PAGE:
With Vanderbilt signee Madison Greene setting the tone, Pickerington Central handcuffed some of Dublin Coffman’s prodigious three-point shooters and pulled away for a 60-52 regional semifinal victory. The Tigers will face Marysville, a 46-38 winner over Westerville South, for the regional crown and a trip to the Final Four on Friday.
Westerville, OH – Chris Wallace peeked over his shoulder at the scoreboard after his Pickerington Central girls basketball grinded out a regional semifinal victory over Dublin Coffman Tuesday night and cringed a bit.
“Giving up 52 points is maybe not our best defensive effort,” the Tigers’ coach said. “We don’t ever give up that many. But I guess when I think back on the end of the game, we certainly came up with some big defensive plays at key moments.”
His players, however, were convinced that smoldering defense was the main reason Central came away with a 60-52 win before an overflow crowd at Westerville North.
“We knew defense was going to decide the game,” Vanderbilt-bound senior guard Madison Greene said. “We saw their game on Saturday (when Coffman hit 16 three-pointers in a district final victory) and we knew we had to get out hard on their shooters.”
Greene, in particular, did a bang-up job on Coffman standout guard Jenna Kopyar, holding her to one basket and just four points.
“Oh, we were definitely keying on her, and Madison was all too happy to draw the assignment,” Wallace said.
Added Coffman coach Adam Banks: “Greene’s a good one. That’s what she does best is defend the perimeter.”
Greene also hit five three-point shots and scored 19 points to pace the Tigers (23-4), who will face Marysville (25-2) at 7 Friday in the regional title game.
Backcourt mate Trinity Jackson added 16 points, including a huge three with two minutes left to help Central pull away down the stretch.
“Defense carried this win, especially in the second half when they got it close,” Jackson said. “But the reason we got out to the big lead was that we were knocking down big shots against their zone.”
Central raced to an 11-point lead, but Coffman gradually clawed its way back and took a 30-29 halftime lead on a 50-foot three-pointer from Tessa Grady as time expired.
Grady, a Wisconsin signee, turned in a fine performance for the Shamrocks with 23 points. Keiryn McGuff added 13 and was a force on the boards.
But that was the only lead Coffman would hold in a game of numerous steals, turnovers and tie-ups on traps.
Two free throws by Kopyar with 1:28 left cut Central’s lead to 51-50.
The Tigers answered with an excellent feed from 6-1 Berry Wallace to Columbia-bound 6-1 post Olivia Cooper for a layup.
Cooper then made a steal on the defensive end and dribbled coast to coast for a layup to make it 55-50.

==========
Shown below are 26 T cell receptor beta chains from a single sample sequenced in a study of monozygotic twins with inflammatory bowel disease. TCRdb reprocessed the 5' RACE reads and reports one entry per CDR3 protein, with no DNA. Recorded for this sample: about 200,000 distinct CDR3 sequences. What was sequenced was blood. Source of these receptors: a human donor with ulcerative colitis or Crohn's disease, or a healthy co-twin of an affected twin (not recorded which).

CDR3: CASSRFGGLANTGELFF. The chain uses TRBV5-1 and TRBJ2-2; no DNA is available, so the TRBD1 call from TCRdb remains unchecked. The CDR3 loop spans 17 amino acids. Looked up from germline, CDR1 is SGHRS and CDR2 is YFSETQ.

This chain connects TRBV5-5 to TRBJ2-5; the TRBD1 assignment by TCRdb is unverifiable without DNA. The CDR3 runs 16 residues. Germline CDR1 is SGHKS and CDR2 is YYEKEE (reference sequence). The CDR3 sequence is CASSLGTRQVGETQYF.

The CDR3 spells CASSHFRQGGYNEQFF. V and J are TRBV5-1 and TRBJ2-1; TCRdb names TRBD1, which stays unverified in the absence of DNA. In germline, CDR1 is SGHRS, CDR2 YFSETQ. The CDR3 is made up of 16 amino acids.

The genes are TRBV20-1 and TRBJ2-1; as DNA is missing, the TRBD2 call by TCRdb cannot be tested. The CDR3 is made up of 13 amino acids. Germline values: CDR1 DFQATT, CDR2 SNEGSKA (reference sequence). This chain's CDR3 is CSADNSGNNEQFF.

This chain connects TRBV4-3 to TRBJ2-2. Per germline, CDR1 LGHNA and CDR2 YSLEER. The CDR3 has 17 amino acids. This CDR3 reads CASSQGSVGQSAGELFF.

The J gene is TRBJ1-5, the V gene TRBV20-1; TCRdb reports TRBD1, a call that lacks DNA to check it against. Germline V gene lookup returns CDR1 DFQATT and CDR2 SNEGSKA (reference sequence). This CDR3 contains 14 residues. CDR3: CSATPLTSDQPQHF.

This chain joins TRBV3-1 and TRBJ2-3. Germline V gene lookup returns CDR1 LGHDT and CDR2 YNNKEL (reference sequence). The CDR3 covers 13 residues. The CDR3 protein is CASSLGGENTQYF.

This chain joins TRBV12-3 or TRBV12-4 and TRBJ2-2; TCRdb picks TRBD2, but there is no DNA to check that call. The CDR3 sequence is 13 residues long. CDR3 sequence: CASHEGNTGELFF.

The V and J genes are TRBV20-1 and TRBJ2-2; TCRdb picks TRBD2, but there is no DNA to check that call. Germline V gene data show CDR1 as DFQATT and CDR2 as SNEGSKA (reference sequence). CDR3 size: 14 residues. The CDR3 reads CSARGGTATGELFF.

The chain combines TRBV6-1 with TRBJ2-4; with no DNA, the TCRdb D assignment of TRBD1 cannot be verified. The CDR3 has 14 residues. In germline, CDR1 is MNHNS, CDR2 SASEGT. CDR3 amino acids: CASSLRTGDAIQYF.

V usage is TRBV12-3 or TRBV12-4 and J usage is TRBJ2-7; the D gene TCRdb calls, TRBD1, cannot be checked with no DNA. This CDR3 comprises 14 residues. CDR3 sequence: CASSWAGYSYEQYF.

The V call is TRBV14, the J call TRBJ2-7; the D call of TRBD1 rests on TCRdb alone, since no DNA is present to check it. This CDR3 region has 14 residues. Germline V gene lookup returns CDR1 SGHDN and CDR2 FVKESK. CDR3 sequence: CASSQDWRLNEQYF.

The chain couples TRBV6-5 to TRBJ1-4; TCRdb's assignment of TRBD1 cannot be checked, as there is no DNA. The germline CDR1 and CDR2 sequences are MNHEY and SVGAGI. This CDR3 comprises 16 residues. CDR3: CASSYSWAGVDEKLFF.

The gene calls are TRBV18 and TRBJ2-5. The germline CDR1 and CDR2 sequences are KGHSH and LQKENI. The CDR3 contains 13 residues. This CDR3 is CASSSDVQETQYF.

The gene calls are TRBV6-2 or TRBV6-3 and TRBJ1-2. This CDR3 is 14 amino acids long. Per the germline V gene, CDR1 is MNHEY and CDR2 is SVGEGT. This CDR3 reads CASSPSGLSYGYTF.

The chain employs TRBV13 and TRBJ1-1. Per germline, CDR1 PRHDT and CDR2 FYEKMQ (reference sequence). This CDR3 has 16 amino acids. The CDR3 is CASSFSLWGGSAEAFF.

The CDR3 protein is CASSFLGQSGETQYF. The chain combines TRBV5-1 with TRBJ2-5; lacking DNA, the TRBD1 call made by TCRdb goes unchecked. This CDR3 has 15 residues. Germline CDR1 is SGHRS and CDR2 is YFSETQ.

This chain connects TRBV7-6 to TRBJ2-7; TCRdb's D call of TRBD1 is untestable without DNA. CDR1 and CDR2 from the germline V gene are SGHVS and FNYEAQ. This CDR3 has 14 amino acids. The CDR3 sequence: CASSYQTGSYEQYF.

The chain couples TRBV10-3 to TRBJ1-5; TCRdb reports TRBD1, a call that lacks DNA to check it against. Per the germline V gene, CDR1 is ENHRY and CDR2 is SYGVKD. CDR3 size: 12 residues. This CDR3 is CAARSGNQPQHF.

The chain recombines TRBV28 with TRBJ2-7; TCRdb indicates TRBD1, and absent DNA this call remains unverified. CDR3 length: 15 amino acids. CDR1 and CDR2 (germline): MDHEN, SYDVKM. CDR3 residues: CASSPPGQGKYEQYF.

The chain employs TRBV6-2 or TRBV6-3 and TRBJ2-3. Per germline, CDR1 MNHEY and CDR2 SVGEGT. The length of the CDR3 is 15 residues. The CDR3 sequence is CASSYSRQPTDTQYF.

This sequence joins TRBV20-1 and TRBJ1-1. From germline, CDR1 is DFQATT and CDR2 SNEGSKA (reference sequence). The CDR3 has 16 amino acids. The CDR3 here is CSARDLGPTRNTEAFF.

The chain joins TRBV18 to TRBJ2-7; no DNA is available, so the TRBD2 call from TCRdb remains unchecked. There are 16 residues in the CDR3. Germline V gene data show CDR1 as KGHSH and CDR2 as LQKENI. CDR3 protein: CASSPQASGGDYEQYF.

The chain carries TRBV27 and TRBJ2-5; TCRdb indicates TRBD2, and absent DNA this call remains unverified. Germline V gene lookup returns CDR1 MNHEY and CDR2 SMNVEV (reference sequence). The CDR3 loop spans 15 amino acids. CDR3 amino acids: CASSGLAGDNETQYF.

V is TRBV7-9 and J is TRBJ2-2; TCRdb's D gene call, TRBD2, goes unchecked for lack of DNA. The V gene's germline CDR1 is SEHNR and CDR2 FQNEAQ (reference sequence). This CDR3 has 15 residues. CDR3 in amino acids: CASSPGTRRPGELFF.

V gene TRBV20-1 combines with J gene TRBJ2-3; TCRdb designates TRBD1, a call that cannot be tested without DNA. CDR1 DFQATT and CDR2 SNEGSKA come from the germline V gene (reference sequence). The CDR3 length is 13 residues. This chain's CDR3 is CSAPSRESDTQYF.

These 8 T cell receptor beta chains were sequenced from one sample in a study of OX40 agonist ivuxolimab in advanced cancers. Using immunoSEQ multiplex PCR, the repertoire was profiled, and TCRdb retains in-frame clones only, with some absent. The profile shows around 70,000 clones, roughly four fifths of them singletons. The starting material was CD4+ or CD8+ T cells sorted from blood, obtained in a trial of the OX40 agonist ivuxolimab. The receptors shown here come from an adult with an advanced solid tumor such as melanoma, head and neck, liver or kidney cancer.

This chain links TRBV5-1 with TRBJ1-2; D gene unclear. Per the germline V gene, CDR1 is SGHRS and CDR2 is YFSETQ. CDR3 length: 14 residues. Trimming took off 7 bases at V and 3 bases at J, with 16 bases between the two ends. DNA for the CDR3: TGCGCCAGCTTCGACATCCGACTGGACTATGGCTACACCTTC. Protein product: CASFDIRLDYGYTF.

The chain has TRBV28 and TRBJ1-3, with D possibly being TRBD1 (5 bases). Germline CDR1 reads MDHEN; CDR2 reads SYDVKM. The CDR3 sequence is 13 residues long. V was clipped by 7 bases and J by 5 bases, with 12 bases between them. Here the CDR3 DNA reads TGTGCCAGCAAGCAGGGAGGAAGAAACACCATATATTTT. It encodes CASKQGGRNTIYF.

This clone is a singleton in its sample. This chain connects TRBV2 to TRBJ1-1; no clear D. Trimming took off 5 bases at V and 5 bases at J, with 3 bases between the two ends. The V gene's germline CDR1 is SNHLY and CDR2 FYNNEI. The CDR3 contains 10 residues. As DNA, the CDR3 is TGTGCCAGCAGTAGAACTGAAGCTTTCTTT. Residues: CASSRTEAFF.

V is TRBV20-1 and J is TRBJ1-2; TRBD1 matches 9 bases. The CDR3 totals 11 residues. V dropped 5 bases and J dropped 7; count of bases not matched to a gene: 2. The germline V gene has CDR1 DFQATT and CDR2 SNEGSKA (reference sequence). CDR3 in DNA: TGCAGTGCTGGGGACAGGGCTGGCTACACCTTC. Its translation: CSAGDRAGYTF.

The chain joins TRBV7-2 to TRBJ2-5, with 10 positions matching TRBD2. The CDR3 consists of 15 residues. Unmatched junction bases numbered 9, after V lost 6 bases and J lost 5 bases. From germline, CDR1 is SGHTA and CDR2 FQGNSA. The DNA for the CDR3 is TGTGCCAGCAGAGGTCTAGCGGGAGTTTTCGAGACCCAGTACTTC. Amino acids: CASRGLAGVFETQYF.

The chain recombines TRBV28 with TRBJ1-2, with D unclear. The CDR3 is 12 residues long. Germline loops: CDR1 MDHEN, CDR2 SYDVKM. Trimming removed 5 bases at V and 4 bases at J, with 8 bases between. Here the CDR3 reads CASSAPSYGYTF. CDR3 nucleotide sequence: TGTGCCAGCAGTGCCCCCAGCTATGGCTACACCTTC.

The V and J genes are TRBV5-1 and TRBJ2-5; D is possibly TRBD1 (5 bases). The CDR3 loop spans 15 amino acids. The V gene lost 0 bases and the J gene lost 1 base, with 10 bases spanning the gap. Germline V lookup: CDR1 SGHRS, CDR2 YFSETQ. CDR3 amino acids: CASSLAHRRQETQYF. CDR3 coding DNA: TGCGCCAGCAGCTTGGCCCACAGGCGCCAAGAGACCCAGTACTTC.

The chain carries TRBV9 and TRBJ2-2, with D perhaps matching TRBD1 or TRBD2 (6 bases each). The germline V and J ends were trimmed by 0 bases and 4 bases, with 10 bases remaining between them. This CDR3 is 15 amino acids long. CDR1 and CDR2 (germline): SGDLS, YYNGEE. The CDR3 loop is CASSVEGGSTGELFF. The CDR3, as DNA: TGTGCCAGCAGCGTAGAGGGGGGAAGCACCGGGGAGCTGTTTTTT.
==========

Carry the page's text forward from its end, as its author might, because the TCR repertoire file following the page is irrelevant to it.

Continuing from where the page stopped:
Coffman threw or dribbled the ball away three straight times and Greene and Wallace combined to sink 5 of 6 foul shots to seal the win.
“We finally were able to get some stops on Tessa late in the game and we got some transition baskets that helped us pull away,” Chris Wallace said.
Central spanked Coffman 67-43 on Feb. 7, but players and coaches knew not to expect another rout.
“We knew they’d come out with a completely different game plan and we had to adapt,” Greene said.
After watching Central go 1-for-20 from beyond the arc in the first half of a district final win over Tri-Valley, Banks wanted to goad the Tigers into settling for threes. But this time, they made them.
“They did a good job keeping their composure when we made our run at them, and they made a few second-chance baskets that really did us in in the fourth quarter,” Banks said.
Marysville 46, Westerville South 38
Fresh off its first district title in program history, Marysville had to step out of its comfort a bit to repel feisty South, which thrives on an aggressive, in-your-face defensive style.
“We knew they would try to make this sort of an ugly game,” Monarchs junior guard JoJo Eberhart said. “They’re just really, really scrappy and hard to play against. But at the end of the day, we knew we had to take care of the ball and do what we needed to do to win.”
Marysville coasted to a 22-4 lead and led comfortably, 39-23, at halftime.
But South (24-3) fought back ferociously, pulling as close as six in the final two minutes. But the Wildcats missed a breakaway layup on one possession and had three inside shots rim out on another.
“It was an extremely tough battle … a dogfight just like we expected,” Monarchs coach Klarke Ransome said. “Fortunately, we were able to respond and show some mental toughness down the stretch and pull this one out. In my mind, our response was the key to the game.”
Ava Wilkerson scored 12 points and Eberhart 11 to pace Marysville, which has allowed only two opponents to top 50 points all season.
“With everything they were throwing at us, we just had to stay connected and continue to be strong with the ball,” Wilkerson said. “It was critical to get out to the big lead. Getting that wiggle room turned out to be very helpful.”
Zoe Guice had 12 points and Tamara Ortiz 10 for South.
“We started doing what we do best too late,” Wildcats coach Jermaine Guice said. “We were scrambling a lot on defense because they execute their offense so well and stay so disciplined in it. They swing the ball and make the extra pass so well.”